I thought I would use this project to write a little tutorial on how to finish off fabric edges to keep them from fraying after washing or use.  If you make a project that has exposed seams on the inside, you will need to finish them to keep them from fraying after much use or washing.

I used woven, cotton prints for these little pouches so that is what we will be working on in this tutorial.  Woven fabrics like to fray so we need to treat the edges.  Let's begin!

3 Ways to Finish Fabric Edges

1.  Zig Zag Stitch

If you have a sewing machine at home, chances are it can sew a zig zag stitch.  There are some straight stitch only machines but the majority of machines have several stitches to choose to from and the zig zag stitch is one.

To finish my edges, I set my machine to the zig zag stitch and then adjusted the stitch width and stitch length.  My stitch length is 2.5 and as you can see from this picture, my stitch width is 3.5.  This is how wide the zag is.  You can make it bigger if you would like but I didn't have a lot of fabric in my seams after I trimmed them so I kept this number at 3.5.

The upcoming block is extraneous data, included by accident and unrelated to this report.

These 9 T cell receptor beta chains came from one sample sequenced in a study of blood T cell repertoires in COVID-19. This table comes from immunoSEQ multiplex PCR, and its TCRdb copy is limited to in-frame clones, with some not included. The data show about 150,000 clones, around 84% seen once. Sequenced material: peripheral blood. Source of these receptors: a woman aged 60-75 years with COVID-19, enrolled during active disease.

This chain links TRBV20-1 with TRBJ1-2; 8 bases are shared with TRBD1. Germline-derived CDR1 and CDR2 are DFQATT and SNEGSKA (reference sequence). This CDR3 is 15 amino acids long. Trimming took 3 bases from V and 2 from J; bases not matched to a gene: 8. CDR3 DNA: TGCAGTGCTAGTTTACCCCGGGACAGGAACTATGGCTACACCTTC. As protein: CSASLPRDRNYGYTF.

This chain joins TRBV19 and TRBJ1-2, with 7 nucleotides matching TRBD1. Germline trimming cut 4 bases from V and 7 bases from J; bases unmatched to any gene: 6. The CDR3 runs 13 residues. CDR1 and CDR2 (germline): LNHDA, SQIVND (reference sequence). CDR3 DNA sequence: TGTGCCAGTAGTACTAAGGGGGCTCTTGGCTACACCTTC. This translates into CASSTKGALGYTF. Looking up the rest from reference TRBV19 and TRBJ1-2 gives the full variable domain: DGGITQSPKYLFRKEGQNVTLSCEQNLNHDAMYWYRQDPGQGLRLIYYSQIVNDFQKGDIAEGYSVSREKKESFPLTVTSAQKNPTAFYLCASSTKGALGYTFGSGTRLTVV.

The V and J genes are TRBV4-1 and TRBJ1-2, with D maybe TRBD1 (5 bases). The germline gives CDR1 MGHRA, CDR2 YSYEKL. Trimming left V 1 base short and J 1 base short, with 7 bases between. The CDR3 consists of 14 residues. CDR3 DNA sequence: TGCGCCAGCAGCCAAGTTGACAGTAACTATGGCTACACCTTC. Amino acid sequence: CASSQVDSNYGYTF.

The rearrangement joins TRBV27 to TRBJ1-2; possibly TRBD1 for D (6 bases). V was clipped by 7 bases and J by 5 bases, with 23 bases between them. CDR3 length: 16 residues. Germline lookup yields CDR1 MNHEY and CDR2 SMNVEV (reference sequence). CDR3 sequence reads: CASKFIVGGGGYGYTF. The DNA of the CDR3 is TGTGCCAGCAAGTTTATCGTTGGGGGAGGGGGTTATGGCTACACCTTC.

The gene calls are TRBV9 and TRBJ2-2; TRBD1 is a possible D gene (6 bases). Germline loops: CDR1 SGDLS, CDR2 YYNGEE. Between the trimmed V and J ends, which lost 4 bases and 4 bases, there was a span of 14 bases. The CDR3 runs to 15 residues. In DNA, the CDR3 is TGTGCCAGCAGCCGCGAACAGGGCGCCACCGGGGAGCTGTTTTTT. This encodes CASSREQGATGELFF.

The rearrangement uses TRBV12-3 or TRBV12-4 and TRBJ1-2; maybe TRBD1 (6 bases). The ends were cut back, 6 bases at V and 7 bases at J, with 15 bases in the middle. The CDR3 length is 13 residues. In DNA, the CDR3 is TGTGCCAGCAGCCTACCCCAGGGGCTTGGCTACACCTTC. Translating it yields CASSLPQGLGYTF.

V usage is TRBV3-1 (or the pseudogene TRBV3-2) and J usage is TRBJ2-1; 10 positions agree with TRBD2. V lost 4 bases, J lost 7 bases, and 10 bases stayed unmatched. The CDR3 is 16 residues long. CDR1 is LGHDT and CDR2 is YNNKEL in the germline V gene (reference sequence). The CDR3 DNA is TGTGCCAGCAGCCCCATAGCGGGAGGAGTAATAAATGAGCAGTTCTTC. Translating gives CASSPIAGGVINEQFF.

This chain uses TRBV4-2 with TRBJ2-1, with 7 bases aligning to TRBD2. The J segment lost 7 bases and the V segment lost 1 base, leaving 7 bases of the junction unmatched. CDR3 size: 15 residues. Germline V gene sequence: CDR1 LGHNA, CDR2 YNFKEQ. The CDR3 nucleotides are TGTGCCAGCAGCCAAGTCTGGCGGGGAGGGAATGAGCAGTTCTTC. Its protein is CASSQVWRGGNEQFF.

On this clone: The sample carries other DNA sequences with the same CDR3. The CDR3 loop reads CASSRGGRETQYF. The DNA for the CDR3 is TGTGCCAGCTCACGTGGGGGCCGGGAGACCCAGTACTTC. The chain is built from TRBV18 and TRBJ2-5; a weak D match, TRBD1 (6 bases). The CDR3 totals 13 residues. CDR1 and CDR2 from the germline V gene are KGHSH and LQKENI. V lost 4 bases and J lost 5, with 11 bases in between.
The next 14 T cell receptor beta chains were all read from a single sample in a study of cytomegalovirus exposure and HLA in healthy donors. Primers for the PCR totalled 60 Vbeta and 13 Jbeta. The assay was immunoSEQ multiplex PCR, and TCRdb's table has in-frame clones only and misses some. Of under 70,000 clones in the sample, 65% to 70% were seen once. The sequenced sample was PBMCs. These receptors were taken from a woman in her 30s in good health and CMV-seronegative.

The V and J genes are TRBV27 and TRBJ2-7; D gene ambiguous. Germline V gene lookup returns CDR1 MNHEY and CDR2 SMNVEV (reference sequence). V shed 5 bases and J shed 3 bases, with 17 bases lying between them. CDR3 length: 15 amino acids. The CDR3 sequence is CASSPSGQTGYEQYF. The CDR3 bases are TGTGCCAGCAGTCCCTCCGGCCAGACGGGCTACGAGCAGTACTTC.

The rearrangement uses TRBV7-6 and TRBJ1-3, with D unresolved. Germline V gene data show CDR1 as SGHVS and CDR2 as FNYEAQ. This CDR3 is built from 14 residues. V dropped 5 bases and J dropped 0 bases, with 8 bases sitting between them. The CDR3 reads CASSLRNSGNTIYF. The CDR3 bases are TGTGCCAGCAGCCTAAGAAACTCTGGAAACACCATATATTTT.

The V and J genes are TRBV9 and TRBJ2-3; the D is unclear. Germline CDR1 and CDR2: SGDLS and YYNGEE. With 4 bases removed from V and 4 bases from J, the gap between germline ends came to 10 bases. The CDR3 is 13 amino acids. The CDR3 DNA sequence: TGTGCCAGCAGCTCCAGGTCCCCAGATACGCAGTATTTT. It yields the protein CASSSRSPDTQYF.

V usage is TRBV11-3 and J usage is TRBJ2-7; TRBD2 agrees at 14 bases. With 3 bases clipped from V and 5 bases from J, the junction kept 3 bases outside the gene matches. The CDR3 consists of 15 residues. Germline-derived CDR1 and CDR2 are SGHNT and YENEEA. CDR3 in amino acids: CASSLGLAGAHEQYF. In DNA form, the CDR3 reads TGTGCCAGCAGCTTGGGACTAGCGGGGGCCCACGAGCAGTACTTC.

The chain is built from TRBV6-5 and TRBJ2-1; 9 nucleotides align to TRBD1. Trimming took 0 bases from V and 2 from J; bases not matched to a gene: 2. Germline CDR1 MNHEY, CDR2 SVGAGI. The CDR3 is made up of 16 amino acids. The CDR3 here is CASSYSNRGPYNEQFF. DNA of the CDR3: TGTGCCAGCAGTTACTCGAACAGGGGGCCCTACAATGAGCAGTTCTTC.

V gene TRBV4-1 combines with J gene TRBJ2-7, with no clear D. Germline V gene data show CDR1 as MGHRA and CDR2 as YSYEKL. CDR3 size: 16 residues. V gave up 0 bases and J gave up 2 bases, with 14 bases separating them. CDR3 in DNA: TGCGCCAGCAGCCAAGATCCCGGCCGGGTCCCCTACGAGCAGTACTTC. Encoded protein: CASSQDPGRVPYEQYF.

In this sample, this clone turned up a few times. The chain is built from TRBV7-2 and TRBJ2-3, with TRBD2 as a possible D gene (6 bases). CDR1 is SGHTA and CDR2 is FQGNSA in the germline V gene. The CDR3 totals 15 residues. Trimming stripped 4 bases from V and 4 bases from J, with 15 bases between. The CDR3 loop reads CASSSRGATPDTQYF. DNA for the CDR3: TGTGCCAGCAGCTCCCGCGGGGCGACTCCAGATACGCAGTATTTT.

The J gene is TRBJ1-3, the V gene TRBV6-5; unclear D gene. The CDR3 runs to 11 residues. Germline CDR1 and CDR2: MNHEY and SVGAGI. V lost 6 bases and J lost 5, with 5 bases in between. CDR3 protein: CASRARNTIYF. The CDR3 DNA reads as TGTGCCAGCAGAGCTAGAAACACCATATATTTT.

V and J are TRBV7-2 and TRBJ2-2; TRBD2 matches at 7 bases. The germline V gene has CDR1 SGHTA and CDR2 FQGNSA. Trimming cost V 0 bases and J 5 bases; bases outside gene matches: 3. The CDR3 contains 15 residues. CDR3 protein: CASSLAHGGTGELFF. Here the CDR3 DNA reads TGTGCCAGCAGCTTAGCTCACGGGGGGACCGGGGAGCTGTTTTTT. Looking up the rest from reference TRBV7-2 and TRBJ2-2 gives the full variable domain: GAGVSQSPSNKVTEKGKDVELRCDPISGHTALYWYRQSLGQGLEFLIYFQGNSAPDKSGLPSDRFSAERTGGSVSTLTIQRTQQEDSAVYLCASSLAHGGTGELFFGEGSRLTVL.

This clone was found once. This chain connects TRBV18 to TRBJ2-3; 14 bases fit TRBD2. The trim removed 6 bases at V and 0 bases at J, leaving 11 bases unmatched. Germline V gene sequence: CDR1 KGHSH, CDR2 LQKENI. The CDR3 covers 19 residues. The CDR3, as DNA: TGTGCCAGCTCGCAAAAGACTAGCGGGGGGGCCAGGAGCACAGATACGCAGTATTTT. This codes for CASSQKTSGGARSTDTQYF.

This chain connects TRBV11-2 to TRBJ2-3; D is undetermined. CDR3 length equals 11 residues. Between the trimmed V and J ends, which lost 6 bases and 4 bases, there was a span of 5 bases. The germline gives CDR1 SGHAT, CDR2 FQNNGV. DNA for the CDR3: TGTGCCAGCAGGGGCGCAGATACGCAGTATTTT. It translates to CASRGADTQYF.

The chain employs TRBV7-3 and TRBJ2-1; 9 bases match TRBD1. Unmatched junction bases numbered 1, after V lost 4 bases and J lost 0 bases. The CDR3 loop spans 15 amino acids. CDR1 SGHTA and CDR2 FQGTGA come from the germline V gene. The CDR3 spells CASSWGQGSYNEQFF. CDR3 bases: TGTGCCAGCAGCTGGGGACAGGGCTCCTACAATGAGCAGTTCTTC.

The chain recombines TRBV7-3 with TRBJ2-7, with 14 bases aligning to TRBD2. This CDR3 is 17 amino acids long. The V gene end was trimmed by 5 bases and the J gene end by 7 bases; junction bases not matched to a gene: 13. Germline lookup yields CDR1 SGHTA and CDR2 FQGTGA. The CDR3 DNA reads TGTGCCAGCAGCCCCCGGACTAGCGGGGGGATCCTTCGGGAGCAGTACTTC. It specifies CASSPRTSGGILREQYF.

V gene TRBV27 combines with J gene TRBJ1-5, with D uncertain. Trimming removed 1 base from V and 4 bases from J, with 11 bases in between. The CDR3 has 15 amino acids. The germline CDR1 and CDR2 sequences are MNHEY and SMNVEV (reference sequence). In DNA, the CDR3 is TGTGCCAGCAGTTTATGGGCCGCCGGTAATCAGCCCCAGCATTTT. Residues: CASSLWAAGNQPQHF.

Most machines do come with a special presser foot to do the overcast stitches (which is what a zig zag stitch is) but for this tutorial, I am just going to use the standard presser foot "A". 

I put my fabric under the presser foot and what you want to happen is when the needle goes to the left, it stitches in the fabric but when the needle moves to the right, it should go off the edge of the fabric by just a little.  You can turn your hand wheel towards you a couple of times to make sure you have lined it up correctly.  You can reverse with a zig zag stitch so don't forget to do that at the beginning and end line of stitching!